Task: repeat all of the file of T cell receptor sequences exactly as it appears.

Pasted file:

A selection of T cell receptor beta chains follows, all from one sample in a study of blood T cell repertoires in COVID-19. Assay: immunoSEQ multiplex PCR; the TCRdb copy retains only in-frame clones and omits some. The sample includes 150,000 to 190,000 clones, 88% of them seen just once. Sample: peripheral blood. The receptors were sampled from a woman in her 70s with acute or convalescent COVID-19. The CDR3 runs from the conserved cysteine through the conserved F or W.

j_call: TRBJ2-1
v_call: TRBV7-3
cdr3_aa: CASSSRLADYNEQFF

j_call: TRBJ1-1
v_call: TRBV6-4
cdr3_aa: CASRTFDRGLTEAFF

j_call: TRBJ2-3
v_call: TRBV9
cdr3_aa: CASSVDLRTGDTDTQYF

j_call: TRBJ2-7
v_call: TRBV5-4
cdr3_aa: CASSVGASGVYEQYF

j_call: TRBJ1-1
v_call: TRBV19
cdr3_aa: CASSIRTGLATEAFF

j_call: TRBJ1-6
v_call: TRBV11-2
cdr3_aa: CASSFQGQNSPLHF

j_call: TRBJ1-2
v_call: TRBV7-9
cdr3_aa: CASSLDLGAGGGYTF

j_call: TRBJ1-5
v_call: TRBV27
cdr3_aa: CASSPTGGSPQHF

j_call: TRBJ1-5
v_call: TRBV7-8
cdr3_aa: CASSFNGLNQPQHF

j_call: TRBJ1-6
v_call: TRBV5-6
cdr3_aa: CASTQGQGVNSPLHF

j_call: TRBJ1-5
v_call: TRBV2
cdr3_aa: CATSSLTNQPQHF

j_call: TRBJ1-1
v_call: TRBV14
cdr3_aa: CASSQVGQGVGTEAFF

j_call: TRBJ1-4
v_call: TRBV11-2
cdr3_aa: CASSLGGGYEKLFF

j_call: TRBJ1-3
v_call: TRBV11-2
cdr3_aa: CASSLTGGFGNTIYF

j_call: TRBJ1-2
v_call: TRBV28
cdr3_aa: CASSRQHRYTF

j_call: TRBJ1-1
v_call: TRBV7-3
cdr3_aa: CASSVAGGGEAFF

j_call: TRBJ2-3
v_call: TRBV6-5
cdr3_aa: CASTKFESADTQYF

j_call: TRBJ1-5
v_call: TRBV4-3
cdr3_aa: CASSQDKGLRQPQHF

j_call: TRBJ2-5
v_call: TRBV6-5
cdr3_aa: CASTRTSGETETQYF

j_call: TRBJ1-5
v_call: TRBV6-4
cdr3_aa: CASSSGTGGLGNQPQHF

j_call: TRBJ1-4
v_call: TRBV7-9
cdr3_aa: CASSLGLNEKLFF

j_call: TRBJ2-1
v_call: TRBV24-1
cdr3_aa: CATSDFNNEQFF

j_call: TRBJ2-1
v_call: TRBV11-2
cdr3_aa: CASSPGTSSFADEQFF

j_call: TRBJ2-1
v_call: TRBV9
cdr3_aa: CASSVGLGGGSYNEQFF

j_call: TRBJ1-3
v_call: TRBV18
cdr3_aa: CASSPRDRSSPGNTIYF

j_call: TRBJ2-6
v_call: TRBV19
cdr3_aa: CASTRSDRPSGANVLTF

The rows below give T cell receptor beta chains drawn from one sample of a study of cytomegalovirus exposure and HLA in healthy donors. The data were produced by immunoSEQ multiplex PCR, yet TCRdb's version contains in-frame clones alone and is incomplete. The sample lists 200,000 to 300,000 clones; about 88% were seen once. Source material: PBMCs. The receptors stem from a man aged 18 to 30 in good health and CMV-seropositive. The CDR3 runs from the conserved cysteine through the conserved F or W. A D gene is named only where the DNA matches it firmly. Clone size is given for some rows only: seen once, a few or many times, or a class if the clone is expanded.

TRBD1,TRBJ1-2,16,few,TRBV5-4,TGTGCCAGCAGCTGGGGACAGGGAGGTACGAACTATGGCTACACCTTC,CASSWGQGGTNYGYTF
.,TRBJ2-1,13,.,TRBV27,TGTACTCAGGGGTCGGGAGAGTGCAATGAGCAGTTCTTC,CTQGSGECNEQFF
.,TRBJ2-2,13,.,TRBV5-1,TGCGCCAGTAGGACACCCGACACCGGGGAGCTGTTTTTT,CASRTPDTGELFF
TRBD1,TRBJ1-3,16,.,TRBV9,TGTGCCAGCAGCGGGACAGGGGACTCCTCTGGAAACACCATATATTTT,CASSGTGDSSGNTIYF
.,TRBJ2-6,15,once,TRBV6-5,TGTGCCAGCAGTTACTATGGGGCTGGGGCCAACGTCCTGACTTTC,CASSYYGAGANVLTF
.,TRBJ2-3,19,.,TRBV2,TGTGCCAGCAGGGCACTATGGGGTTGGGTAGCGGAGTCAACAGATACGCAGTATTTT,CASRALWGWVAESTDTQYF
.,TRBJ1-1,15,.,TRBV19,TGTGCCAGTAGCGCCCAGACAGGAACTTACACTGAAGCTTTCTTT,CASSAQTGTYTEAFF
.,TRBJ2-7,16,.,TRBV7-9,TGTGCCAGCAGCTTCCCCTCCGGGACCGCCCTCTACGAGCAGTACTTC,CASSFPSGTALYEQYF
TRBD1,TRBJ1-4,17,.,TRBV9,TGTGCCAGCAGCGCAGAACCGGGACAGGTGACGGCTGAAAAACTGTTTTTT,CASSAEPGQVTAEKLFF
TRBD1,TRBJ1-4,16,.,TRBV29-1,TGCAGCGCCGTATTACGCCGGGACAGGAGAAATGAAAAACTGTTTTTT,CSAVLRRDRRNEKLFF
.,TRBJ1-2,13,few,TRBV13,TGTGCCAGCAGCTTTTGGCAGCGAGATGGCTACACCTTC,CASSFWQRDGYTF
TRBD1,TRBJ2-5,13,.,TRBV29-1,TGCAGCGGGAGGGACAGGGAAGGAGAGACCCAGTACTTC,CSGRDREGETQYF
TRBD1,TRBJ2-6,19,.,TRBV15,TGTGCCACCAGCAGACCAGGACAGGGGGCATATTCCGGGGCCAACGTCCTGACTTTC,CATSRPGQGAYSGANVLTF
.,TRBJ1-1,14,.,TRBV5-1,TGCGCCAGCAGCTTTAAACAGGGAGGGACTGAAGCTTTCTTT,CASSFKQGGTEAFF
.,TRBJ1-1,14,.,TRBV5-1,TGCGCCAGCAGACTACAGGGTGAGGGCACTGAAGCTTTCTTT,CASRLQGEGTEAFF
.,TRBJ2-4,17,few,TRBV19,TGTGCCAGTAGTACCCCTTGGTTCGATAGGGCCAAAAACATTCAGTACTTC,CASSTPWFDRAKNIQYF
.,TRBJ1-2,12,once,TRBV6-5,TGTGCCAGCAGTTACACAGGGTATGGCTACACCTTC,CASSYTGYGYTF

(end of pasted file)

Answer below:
A selection of T cell receptor beta chains follows, all from one sample in a study of blood T cell repertoires in COVID-19. Assay: immunoSEQ multiplex PCR; the TCRdb copy retains only in-frame clones and omits some. The sample includes 150,000 to 190,000 clones, 88% of them seen just once. Sample: peripheral blood. The receptors were sampled from a woman in her 70s with acute or convalescent COVID-19. The CDR3 runs from the conserved cysteine through the conserved F or W.

j_call: TRBJ2-1
v_call: TRBV7-3
cdr3_aa: CASSSRLADYNEQFF

j_call: TRBJ1-1
v_call: TRBV6-4
cdr3_aa: CASRTFDRGLTEAFF

j_call: TRBJ2-3
v_call: TRBV9
cdr3_aa: CASSVDLRTGDTDTQYF

j_call: TRBJ2-7
v_call: TRBV5-4
cdr3_aa: CASSVGASGVYEQYF

j_call: TRBJ1-1
v_call: TRBV19
cdr3_aa: CASSIRTGLATEAFF

j_call: TRBJ1-6
v_call: TRBV11-2
cdr3_aa: CASSFQGQNSPLHF

j_call: TRBJ1-2
v_call: TRBV7-9
cdr3_aa: CASSLDLGAGGGYTF

j_call: TRBJ1-5
v_call: TRBV27
cdr3_aa: CASSPTGGSPQHF

j_call: TRBJ1-5
v_call: TRBV7-8
cdr3_aa: CASSFNGLNQPQHF

j_call: TRBJ1-6
v_call: TRBV5-6
cdr3_aa: CASTQGQGVNSPLHF

j_call: TRBJ1-5
v_call: TRBV2
cdr3_aa: CATSSLTNQPQHF

j_call: TRBJ1-1
v_call: TRBV14
cdr3_aa: CASSQVGQGVGTEAFF

j_call: TRBJ1-4
v_call: TRBV11-2
cdr3_aa: CASSLGGGYEKLFF

j_call: TRBJ1-3
v_call: TRBV11-2
cdr3_aa: CASSLTGGFGNTIYF

j_call: TRBJ1-2
v_call: TRBV28
cdr3_aa: CASSRQHRYTF

j_call: TRBJ1-1
v_call: TRBV7-3
cdr3_aa: CASSVAGGGEAFF

j_call: TRBJ2-3
v_call: TRBV6-5
cdr3_aa: CASTKFESADTQYF

j_call: TRBJ1-5
v_call: TRBV4-3
cdr3_aa: CASSQDKGLRQPQHF

j_call: TRBJ2-5
v_call: TRBV6-5
cdr3_aa: CASTRTSGETETQYF

j_call: TRBJ1-5
v_call: TRBV6-4
cdr3_aa: CASSSGTGGLGNQPQHF

j_call: TRBJ1-4
v_call: TRBV7-9
cdr3_aa: CASSLGLNEKLFF

j_call: TRBJ2-1
v_call: TRBV24-1
cdr3_aa: CATSDFNNEQFF

j_call: TRBJ2-1
v_call: TRBV11-2
cdr3_aa: CASSPGTSSFADEQFF

j_call: TRBJ2-1
v_call: TRBV9
cdr3_aa: CASSVGLGGGSYNEQFF

j_call: TRBJ1-3
v_call: TRBV18
cdr3_aa: CASSPRDRSSPGNTIYF

j_call: TRBJ2-6
v_call: TRBV19
cdr3_aa: CASTRSDRPSGANVLTF

The rows below give T cell receptor beta chains drawn from one sample of a study of cytomegalovirus exposure and HLA in healthy donors. The data were produced by immunoSEQ multiplex PCR, yet TCRdb's version contains in-frame clones alone and is incomplete. The sample lists 200,000 to 300,000 clones; about 88% were seen once. Source material: PBMCs. The receptors stem from a man aged 18 to 30 in good health and CMV-seropositive. The CDR3 runs from the conserved cysteine through the conserved F or W. A D gene is named only where the DNA matches it firmly. Clone size is given for some rows only: seen once, a few or many times, or a class if the clone is expanded.

TRBD1,TRBJ1-2,16,few,TRBV5-4,TGTGCCAGCAGCTGGGGACAGGGAGGTACGAACTATGGCTACACCTTC,CASSWGQGGTNYGYTF
.,TRBJ2-1,13,.,TRBV27,TGTACTCAGGGGTCGGGAGAGTGCAATGAGCAGTTCTTC,CTQGSGECNEQFF
.,TRBJ2-2,13,.,TRBV5-1,TGCGCCAGTAGGACACCCGACACCGGGGAGCTGTTTTTT,CASRTPDTGELFF
TRBD1,TRBJ1-3,16,.,TRBV9,TGTGCCAGCAGCGGGACAGGGGACTCCTCTGGAAACACCATATATTTT,CASSGTGDSSGNTIYF
.,TRBJ2-6,15,once,TRBV6-5,TGTGCCAGCAGTTACTATGGGGCTGGGGCCAACGTCCTGACTTTC,CASSYYGAGANVLTF
.,TRBJ2-3,19,.,TRBV2,TGTGCCAGCAGGGCACTATGGGGTTGGGTAGCGGAGTCAACAGATACGCAGTATTTT,CASRALWGWVAESTDTQYF
.,TRBJ1-1,15,.,TRBV19,TGTGCCAGTAGCGCCCAGACAGGAACTTACACTGAAGCTTTCTTT,CASSAQTGTYTEAFF
.,TRBJ2-7,16,.,TRBV7-9,TGTGCCAGCAGCTTCCCCTCCGGGACCGCCCTCTACGAGCAGTACTTC,CASSFPSGTALYEQYF
TRBD1,TRBJ1-4,17,.,TRBV9,TGTGCCAGCAGCGCAGAACCGGGACAGGTGACGGCTGAAAAACTGTTTTTT,CASSAEPGQVTAEKLFF
TRBD1,TRBJ1-4,16,.,TRBV29-1,TGCAGCGCCGTATTACGCCGGGACAGGAGAAATGAAAAACTGTTTTTT,CSAVLRRDRRNEKLFF
.,TRBJ1-2,13,few,TRBV13,TGTGCCAGCAGCTTTTGGCAGCGAGATGGCTACACCTTC,CASSFWQRDGYTF
TRBD1,TRBJ2-5,13,.,TRBV29-1,TGCAGCGGGAGGGACAGGGAAGGAGAGACCCAGTACTTC,CSGRDREGETQYF
TRBD1,TRBJ2-6,19,.,TRBV15,TGTGCCACCAGCAGACCAGGACAGGGGGCATATTCCGGGGCCAACGTCCTGACTTTC,CATSRPGQGAYSGANVLTF
.,TRBJ1-1,14,.,TRBV5-1,TGCGCCAGCAGCTTTAAACAGGGAGGGACTGAAGCTTTCTTT,CASSFKQGGTEAFF
.,TRBJ1-1,14,.,TRBV5-1,TGCGCCAGCAGACTACAGGGTGAGGGCACTGAAGCTTTCTTT,CASRLQGEGTEAFF
.,TRBJ2-4,17,few,TRBV19,TGTGCCAGTAGTACCCCTTGGTTCGATAGGGCCAAAAACATTCAGTACTTC,CASSTPWFDRAKNIQYF
.,TRBJ1-2,12,once,TRBV6-5,TGTGCCAGCAGTTACACAGGGTATGGCTACACCTTC,CASSYTGYGYTF